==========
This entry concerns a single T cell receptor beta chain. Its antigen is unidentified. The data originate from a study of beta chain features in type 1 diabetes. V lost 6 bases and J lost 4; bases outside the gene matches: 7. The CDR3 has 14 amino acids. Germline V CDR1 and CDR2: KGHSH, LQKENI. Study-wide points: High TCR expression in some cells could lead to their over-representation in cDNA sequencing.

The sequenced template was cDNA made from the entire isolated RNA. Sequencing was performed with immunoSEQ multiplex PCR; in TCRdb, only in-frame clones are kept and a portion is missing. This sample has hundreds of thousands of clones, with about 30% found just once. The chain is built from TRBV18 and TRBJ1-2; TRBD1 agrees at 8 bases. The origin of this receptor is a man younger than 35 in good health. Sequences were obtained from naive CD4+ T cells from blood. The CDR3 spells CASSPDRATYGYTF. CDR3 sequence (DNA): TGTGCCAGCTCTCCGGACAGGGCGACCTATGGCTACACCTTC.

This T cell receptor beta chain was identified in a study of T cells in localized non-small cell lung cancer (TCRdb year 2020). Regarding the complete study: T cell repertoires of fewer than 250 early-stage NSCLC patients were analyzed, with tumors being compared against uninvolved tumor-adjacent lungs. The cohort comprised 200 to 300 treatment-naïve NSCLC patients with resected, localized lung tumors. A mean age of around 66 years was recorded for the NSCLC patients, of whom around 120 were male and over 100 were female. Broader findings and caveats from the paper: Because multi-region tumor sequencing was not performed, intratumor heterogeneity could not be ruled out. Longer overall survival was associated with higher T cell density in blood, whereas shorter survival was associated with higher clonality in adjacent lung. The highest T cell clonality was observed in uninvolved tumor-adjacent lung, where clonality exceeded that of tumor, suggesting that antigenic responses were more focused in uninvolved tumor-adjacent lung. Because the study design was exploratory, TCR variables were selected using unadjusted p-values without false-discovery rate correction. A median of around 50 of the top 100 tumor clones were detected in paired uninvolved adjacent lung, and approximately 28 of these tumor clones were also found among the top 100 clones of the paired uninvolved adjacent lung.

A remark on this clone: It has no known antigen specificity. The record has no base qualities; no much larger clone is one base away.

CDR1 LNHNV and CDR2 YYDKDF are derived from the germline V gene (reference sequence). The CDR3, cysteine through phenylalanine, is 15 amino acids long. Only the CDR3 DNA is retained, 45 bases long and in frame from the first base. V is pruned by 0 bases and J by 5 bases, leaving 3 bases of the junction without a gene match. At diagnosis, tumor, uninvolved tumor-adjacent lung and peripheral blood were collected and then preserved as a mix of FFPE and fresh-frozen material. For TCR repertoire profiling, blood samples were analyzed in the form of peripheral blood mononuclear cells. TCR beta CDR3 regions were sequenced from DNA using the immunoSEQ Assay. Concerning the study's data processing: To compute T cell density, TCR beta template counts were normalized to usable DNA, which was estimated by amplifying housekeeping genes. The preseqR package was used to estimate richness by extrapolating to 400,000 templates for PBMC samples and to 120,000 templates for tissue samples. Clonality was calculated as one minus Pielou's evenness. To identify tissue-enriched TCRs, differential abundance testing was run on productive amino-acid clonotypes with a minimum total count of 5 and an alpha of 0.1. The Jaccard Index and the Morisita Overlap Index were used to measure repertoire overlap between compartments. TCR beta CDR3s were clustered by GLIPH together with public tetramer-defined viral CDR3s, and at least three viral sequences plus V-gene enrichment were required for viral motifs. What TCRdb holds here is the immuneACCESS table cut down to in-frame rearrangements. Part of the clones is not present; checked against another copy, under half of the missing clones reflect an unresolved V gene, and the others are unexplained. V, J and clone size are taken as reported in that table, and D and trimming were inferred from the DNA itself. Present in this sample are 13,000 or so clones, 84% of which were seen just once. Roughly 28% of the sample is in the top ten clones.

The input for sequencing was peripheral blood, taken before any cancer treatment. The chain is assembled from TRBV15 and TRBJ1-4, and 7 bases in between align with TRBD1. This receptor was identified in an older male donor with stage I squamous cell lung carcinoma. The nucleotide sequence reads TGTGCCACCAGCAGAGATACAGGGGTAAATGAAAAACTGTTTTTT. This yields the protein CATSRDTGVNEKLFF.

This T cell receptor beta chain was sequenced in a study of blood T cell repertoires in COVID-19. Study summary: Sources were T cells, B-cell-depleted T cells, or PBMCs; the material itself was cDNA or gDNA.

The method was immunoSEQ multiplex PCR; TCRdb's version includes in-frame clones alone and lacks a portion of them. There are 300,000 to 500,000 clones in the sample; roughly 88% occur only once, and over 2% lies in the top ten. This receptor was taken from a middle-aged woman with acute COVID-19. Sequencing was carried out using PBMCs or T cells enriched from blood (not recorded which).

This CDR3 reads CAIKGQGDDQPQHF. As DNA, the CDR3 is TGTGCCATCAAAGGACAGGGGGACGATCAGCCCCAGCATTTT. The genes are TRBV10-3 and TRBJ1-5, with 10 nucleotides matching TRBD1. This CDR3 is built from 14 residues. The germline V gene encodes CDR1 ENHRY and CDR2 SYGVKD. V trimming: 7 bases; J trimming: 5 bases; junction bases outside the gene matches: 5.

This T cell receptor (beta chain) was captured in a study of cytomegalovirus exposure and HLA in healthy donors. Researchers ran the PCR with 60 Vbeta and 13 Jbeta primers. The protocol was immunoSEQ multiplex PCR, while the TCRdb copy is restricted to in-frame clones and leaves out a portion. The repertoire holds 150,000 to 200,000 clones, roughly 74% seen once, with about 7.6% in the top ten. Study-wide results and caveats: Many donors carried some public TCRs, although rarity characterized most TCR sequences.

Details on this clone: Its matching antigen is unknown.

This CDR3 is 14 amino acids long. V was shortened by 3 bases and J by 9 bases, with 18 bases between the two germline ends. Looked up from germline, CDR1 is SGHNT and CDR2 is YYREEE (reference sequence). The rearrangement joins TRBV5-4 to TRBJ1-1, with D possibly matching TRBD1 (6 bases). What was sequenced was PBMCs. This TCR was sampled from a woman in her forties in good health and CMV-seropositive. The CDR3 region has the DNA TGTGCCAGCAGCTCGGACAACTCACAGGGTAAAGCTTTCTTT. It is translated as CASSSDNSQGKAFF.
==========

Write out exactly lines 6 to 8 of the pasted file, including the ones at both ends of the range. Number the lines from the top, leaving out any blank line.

The input for sequencing was peripheral blood, taken before any cancer treatment. The chain is assembled from TRBV15 and TRBJ1-4, and 7 bases in between align with TRBD1. This receptor was identified in an older male donor with stage I squamous cell lung carcinoma. The nucleotide sequence reads TGTGCCACCAGCAGAGATACAGGGGTAAATGAAAAACTGTTTTTT. This yields the protein CATSRDTGVNEKLFF.

This T cell receptor beta chain was sequenced in a study of blood T cell repertoires in COVID-19. Study summary: Sources were T cells, B-cell-depleted T cells, or PBMCs; the material itself was cDNA or gDNA.

The method was immunoSEQ multiplex PCR; TCRdb's version includes in-frame clones alone and lacks a portion of them. There are 300,000 to 500,000 clones in the sample; roughly 88% occur only once, and over 2% lies in the top ten. This receptor was taken from a middle-aged woman with acute COVID-19. Sequencing was carried out using PBMCs or T cells enriched from blood (not recorded which).